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  5. "Sin azúcar, por favor."

"Sin azúcar, por favor."

Translation:Without sugar, please.

May 7, 2018

59 Comments
This discussion is locked.


https://www.duolingo.com/profile/puffinwoman

PLEASE OH PLEASE OH PLEASE DUO, MAKE THE ACCENTS MORE VISIBLE.......


https://www.duolingo.com/profile/PERCE_NEIGE

You should post it on the general forum, or send a complaint via mail, because Duo won't see it here.


https://www.duolingo.com/profile/yasmin603758

One of my problems in Spanish is that its hard to separate the words from each other while listing to the audio Is there an easy way out of it?


https://www.duolingo.com/profile/PERCE_NEIGE

It's the same in every Romance language, but your ears will be used after a while.


https://www.duolingo.com/profile/Christophe588777

Would "no aźucar, por favor" be the same thing?


https://www.duolingo.com/profile/Lrtward

No, that would mean "No sugar, please"

You might say "No azúcar, por favor" if you wanted the waiter to remove the sugar from the table. But you would say "Sin azúcar, por favor" if you wanted your tea without sugar.


https://www.duolingo.com/profile/Valestellarium

Even in that case its a rare expression. If I want the waiter to remove the sugar from the table I'd say "No quiero azúcar, gracias", but "No azúcar" would be rarely used.


https://www.duolingo.com/profile/PERCE_NEIGE

"No" is not used in Spanish to negate nouns. Christophe, see here: https://www.spanishdict.com/translate/no

It's only used to negate verbs. And as a short "no" answer (No, I don't like it). So "no azúcar" wouldn't mean "No sugar", it would mean non-sugar, like saying that a room is sugarfree, and it would make no sense.

We have to use "sin", to negate "azúcar". (literally: "without")

The only way we could use "no" to negate a noun, is when it's an inversion of the word. "non-smoker" = no fumadores.
That's a different use of the "No children here" for instance, with the English "no" used as an article.

https://www.thoughtco.com/using-the-spanish-no-3078363

@Christophe, Azúcar, not aźucar. No "ź" letter in Spanish.


https://www.duolingo.com/profile/Zendaya675

IKR I dont go n say Without sugar I say no sugar


https://www.duolingo.com/profile/luciofher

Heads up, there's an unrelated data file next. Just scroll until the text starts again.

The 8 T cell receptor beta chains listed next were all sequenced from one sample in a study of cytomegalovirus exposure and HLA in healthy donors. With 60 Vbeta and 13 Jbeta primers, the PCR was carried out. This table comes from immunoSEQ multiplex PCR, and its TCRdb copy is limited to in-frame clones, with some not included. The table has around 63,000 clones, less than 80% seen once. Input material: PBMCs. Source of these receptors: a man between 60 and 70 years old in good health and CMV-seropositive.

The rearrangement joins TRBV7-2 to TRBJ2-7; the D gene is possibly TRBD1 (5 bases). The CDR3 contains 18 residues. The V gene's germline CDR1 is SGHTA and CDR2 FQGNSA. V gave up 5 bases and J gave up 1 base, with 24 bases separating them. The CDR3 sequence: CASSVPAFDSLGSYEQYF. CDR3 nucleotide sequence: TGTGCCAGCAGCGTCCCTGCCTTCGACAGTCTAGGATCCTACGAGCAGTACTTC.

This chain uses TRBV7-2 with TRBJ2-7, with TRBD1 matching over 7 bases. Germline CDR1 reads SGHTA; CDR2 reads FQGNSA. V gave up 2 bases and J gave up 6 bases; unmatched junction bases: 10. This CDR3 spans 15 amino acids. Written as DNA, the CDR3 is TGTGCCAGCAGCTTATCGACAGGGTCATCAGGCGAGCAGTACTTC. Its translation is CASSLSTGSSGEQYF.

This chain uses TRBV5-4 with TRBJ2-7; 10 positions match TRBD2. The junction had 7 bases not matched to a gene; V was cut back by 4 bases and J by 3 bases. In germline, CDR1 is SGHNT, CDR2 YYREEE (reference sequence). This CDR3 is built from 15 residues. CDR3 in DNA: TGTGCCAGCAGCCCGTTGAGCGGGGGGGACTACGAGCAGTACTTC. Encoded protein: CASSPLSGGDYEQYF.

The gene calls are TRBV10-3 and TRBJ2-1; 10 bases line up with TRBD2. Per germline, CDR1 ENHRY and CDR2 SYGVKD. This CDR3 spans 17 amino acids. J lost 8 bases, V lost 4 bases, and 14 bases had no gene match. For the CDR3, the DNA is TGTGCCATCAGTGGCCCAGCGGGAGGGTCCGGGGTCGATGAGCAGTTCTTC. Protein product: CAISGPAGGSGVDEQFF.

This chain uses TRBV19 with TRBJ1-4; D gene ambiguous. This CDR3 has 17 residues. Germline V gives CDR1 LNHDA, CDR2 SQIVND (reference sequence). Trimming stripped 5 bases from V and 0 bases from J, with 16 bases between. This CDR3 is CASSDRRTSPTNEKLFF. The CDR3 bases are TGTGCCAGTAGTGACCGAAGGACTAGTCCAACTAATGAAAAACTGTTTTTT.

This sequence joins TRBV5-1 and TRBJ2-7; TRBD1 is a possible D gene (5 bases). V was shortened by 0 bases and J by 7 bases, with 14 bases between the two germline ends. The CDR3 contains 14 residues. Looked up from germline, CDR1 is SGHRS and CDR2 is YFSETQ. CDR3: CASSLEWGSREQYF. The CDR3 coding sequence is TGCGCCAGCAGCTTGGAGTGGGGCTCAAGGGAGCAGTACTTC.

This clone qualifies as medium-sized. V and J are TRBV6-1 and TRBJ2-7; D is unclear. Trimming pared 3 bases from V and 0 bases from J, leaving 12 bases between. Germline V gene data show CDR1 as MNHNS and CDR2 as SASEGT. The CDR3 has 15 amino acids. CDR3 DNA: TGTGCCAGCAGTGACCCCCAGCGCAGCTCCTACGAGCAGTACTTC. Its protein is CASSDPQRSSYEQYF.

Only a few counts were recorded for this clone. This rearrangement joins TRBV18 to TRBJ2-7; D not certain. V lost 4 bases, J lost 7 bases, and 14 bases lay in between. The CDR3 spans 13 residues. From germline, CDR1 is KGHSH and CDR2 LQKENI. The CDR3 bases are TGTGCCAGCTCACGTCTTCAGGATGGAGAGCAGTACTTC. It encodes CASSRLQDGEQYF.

But in spanish we don't use never the word "no" to say without. Only use "sin" (without)


https://www.duolingo.com/profile/Xoxi5132005

OH COMD ON! I MISTYPED "PLEASE" AS "PLEAS" AND IT'S NOT GOOD ENOUGH FOR YOU?! Duolingo why...


https://www.duolingo.com/profile/PERCE_NEIGE

It's because "pleas" it's another English word, they accept typos as long it's not a real word. So how do you expect a software to guess you wanted to write "please", and no the plural of "plea"??


https://www.duolingo.com/profile/Johngt44

Christopher and various Roberts - are you not trying to learn a language? Does it dawn on you that you have learned the word for "without"? You want to re-write the question essentially so you can give an English sentence you prefer (bizarrely in one case because it's shorter!) So if you want a bottle of still water you will recognise the phrase "sin gas" or maybe a beer "sin alcohol". Or you won't as you only use tbe word "no"!


https://www.duolingo.com/profile/Xoxi5132005

I know right? I just don't understand the need to make everything shorter. Are people really so lazy as to not want to use the word "without" simply because it's longer? It just doesn't make sense. Longer words are important.


https://www.duolingo.com/profile/PERCE_NEIGE

"Without" is not only the less lazy way, it's the more literal way.

Both "without" and "no" should be accepted, there are NO reasons to reject "no" because it's shorter, and you think lazier, as they both give accurate and right English translations, but "without" is more useful to understand the real meaning of "sin".